4. Thanks for the comments and suggestions. Pacederon: They didn't test the trinary switch (or receiver drier) so I've already been elsewhere. I'll make sure the current garage looks at it before replacing the compressor again. Though I think the switch is probably working as the system is now depressurised and the A/C no longer tries to engage when the switch is on. I believe you can get to the receiver drier through the front right wheel arch so hopefully the switch can be accessed there too. Bruss: I'll try and update with a fix (I hope!). For now I can at least give you the compressor part # from Denso 471-1618, this was a straight swap. The receiver drier seems to be available from a few Lotus parts stores online, A132P6011F. EGTE: I haven't checked the condenser so will add to the list. The fans do kick in when the engine temp is high (can't check the A/C activation of them as depressurised). Does the ecu trigger the fans as soon as the A/C is switched on, or just when compressor is engaged?. In terms of overheating, maybe I was overly concerned, I checked with torque pro and temp isn't getting beyond 100c, mainly around 95c when idling which is just below the fan cut in. A few revs on the driveway increased the temp enough to get the fans on at half then full speed. If I shift earlier in traffic I can keep it below the mid-way mark so maybe working it a bit too hard with too little airflow. I'll keep you updated.
  5. Kia ora, Sorry if this is mentioned elsewhere but I couldn't find anything specific. The AC compressor on my 2010 Evora seized late last year. Through the forums I found the replacement model and ordered it new direct from DENSO. Everything was good for 3 months and then loss of AC again. Diagnosis...compressor is again seized. There is a chance this is due to bits of swarf from the previous compressor (for some unknown reason the garage did not change the receiver drier 😒 because the flush looked clear). However, another reason they mentioned could be rapid loss of refrigerant and then oiling. Using a UV light there is dye on the pulley and the undertray suggesting that the refrigerant was forced through the front of the compressor. The garage said the pressures were good but I now have some doubts. Has anyone here had rapid failure of a new compressor? The garage is also concerned about heat, the compressor gets incredibly hot. Does anyone know if the original Lotus compressor was modified in anyway to handle the heat issues in the early Evora engine bay? Can anyone point me to a solution people have used to try and reduce the engine bay temp (fans etc), my temp gauge sits just above half in traffic? Given I'm at the bottom of NZ, the air temp isn't that high! (in fact, unless there are many at the southern tip of south America it might be the most southerly Evora in the world). thanks Pete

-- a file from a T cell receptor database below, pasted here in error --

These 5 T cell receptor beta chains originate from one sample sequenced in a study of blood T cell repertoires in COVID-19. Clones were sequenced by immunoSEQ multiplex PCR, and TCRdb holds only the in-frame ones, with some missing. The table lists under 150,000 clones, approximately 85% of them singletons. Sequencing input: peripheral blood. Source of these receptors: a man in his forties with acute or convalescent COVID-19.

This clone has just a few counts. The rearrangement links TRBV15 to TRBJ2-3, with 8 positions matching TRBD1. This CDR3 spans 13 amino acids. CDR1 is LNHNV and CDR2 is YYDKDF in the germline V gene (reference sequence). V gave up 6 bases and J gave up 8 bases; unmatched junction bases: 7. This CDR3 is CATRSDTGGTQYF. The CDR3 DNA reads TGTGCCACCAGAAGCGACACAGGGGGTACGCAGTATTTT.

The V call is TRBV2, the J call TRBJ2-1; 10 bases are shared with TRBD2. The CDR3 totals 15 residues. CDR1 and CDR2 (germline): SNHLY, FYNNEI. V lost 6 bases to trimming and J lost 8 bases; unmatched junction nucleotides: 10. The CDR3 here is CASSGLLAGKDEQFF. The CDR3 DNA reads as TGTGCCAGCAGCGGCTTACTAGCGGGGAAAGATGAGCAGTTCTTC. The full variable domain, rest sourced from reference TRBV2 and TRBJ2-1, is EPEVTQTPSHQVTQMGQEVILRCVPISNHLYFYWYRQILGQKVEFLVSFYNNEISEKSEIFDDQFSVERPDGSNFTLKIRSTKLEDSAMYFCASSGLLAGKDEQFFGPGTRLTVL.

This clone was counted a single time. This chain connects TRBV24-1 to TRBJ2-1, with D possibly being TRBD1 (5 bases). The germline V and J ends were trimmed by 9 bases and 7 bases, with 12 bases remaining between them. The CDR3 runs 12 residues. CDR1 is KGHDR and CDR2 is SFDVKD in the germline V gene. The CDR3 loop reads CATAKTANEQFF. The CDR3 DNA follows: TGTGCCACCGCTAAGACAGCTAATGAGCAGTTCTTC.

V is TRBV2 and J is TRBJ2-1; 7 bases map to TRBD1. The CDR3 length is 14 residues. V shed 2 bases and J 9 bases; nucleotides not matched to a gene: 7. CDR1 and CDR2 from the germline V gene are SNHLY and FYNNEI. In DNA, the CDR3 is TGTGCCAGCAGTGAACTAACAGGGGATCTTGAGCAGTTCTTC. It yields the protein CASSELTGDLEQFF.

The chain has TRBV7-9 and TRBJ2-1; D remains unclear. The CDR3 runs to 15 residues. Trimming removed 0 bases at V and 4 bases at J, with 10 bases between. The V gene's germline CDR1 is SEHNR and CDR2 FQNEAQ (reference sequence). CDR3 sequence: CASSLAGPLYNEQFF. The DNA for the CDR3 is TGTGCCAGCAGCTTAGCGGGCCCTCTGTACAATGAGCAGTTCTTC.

6. Old thread but helped me out recently. I got an actuator from a 05 Hyundai Elantra (rear door, either side will work, need the 5 pin connector version). Same actuator but slightly different bolt pattern for mounting. Probably fairly easy to modify (drill new hole in mounting bracket). However I thought I'd check what was broken in mine before I did any drilling. Turned out mine was just a rusted motor. I 'eased' open the plastic casing on both actuators and swapped the motor over. Re-sealed with super glue and silicone. If I do it over I'd just open the actuator housing and check the motor. You can get them on Amazon for less than $10. I think it is the standard size with a D spindle (see photo). The swap took 10 mins, the lock removal and reinstallation was another matter! Hope this helps.